Jamaica, Uganda lose patience with preachers, and Ghana is to host a humanist gathering

ACTING on complaints from passengers getting ear-ache from Gospel-spouting fools, a transit company on the island of Jamaica has reportedly banned evangelising on its buses.

The Jamaica Urban Transit Company (JUTC) said it has issued a notice to all of its bus drivers to politely ask any passengers that seek to evangelize while in transit to zip their lips.

Harley Lewin, the director of JUTC, states that he doesn’t oppose the Gospel, but doesn’t think that buses are the proper place for proselytising.

I am all for evangelising but they can’t use the bus as their platform.

He said that the company took action after it received phone calls from those that didn’t like having to listen to the preaching, stating that it “disturbs” them.

Area Christians explain that while they will obey the prohibition for now, they may seek legal recourse under the Jamaican Constitution, which they assert grants the right to

To manifest and propagate [one’s] religion.

Said one Bible buffoon:

We won’t be going back on the bus until the matter is resolved because we are being verbally abused, and the last thing you want is to be physically abused.

News of the ban prompted a Ghanaian blogger to ask whether a similar ban should be imposed on “eardrum-breaking” preachers in that country.

Bedlam on the buses: this picture shows passengers being harassed on a bus in Ghana (via

Jamaica’s ban follows a reported attempt last month by Ugandan legislators to sweep preachers off the street, describing their activities as “inflammatory”.

Said government official Alex Ruhunda:

We need to control these people before it’s too late. We cannot allow people who abuse other peoples’ religions; this will cause chaos in the country.

However, a local pastor, and many other evangelists said that a complete ban would be unconstitutional.

Simeon Kayiwa of Namirembe Christian Fellowship Church complained:

Open air preaching is an ancient Christian practice and shouldn’t be banned.

Latif Ssebaggala, who first addressed his concerns to parliament in the form of a letter, stated that the protests that had broken out around the world over the film Innocence of Muslims demonstrated the need to silence offensive speech. He asked the government to condemn those who promote “religious hatred” by using various forms of expressing to speak against Islam.

Deputy Prime Minister Moses Ali advised that Muslims should notify police whenever they come in contact with those that denounce the Islamic religion.

While a decision has not yet been made about the matter parliament urged its fellow government leaders:

To ensure that street preachers do not plunge the country into chaos.

Uganda is 41 percent Roman Catholic, 35 percent Anglican, 8 percent evangelical Christian and 12 percent Muslim.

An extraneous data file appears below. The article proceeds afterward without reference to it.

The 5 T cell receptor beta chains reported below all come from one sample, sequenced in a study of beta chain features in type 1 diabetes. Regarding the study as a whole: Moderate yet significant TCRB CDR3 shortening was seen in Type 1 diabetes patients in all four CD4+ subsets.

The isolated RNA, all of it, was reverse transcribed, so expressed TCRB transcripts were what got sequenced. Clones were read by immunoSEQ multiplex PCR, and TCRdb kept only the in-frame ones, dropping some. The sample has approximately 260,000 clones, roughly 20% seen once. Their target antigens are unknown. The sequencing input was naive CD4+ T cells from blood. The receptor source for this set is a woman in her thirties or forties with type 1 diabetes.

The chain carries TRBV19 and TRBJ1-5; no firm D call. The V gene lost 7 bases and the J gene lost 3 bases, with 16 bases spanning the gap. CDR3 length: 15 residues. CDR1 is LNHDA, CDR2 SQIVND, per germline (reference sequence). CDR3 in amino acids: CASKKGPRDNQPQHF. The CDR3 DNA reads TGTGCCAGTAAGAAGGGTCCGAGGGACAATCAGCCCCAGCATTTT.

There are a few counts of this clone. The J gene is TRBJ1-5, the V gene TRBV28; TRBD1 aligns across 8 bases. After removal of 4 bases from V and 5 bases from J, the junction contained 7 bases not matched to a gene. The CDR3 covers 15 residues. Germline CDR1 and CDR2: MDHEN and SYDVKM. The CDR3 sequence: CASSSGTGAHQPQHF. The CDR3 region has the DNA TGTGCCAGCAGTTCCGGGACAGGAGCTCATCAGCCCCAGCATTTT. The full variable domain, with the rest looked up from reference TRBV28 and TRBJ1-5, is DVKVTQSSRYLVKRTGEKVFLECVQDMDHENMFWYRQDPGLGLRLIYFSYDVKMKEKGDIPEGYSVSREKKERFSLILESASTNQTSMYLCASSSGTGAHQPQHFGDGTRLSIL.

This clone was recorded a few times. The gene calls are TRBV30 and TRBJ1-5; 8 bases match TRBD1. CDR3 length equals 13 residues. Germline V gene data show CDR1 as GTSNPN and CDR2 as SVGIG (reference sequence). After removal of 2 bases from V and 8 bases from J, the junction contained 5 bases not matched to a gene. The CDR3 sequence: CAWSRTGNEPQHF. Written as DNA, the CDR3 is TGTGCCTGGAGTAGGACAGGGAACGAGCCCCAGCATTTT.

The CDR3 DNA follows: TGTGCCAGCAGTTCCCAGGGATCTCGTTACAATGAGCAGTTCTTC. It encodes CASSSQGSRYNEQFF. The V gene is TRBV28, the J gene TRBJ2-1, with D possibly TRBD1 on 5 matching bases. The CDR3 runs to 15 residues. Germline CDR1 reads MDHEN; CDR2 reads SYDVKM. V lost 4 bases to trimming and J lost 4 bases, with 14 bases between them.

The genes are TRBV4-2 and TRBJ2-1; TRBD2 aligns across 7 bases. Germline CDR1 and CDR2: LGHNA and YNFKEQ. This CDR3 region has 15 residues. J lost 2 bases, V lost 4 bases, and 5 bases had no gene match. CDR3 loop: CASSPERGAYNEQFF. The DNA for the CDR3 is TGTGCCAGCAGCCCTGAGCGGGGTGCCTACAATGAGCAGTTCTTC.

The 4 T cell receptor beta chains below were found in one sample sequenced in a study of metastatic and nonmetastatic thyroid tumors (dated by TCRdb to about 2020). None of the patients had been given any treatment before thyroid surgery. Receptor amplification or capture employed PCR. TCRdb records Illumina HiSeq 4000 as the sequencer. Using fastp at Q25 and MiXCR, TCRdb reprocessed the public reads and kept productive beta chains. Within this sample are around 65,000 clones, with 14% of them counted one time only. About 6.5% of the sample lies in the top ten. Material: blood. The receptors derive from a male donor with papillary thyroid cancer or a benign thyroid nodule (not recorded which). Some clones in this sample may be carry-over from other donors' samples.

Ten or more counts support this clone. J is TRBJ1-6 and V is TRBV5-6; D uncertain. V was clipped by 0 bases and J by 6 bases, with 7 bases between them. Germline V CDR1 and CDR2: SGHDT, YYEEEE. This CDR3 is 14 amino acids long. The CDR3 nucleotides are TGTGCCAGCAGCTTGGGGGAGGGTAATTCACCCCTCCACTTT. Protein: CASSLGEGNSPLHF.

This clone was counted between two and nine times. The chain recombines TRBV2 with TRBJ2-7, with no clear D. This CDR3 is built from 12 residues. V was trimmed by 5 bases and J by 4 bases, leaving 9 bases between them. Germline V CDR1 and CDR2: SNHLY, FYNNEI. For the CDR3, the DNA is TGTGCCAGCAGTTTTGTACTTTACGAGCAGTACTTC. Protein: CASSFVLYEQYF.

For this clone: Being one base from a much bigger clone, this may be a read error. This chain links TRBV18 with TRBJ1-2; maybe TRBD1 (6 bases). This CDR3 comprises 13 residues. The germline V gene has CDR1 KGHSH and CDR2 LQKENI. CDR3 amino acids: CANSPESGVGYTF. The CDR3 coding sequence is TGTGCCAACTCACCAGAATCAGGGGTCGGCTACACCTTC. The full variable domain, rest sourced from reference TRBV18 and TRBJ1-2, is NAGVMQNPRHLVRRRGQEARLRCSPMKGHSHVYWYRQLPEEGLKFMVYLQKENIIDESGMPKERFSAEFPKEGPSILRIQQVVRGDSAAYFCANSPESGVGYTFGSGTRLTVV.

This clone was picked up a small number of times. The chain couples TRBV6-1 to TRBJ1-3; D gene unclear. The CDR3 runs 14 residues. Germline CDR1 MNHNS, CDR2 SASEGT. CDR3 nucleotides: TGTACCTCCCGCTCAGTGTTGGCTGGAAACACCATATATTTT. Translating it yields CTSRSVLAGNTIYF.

Meanwhile it is reported here that Ghana – said to be Africa’s most religious country – is to host a gathering next week of African non-believers seeking to find ways of promoting  an “enlightenment” vital to bringing their continent into the modern age.

Leading African humanist Leo Igwe

Nigerian humanist campaigner Leo Igwe said:

At a time when the dark and destructive forces of religious fundamentalism and superstition are ravaging the continent, the Ghana conference is a sign of light, hope and renewal.

Ghana’s newly formed Humanist Association, host of the three-day gathering in Accra from November 23-25, said that just the announcement that it is being held has encouraged closet atheists to “come out” and sign up. An association statement said:

We do not wish to eradicate religion from our culture but to show there are alternative ways of viewing the world and that asking questions and following the evidence is essential if we are to develop as a nation.

What is needed, Igwe told Reuters, is a process like the 18th century Enlightenment in Europe which loosened the grip of religion and churches on the popular mind and eventually all but removed their power to dictate to governments.

With its overwhelming religiosity and adherence to superstition like witchcraft, he notes, Africa also figures at the tail-end of United Nations indexes on development and heads those on poverty and early death.

Hat tip: Leo Igwe (Ghana conference report)


15 responses to “Jamaica, Uganda lose patience with preachers, and Ghana is to host a humanist gathering”

  1. barriejohn says:

    I’m sure that I must have mentioned before how the Irish Brethren used to engage in a similar, yet more sneaky, practice (don’t know whether they still do!). Two of them would board a bus and sit a short distance from one another, and then strike up a very loud conversation: “Good morning brother Gibson, and what a fine morning it is. We truly have much for which to thank God, the giver of all mercies, who graciously took pity on us poor, vile sinners and sent His own dear Son to die on Calvary’s Cross so that whosoever believeth in Him should not perish but have everlasting life. Oh, my dear brother, if only people could hear the cries of the damned in that awful Lake of Fire which awaits all those who reject the risen, living Christ…” (continues in same vein for many a long mile). The sheer arrogance of these people is beyond belief!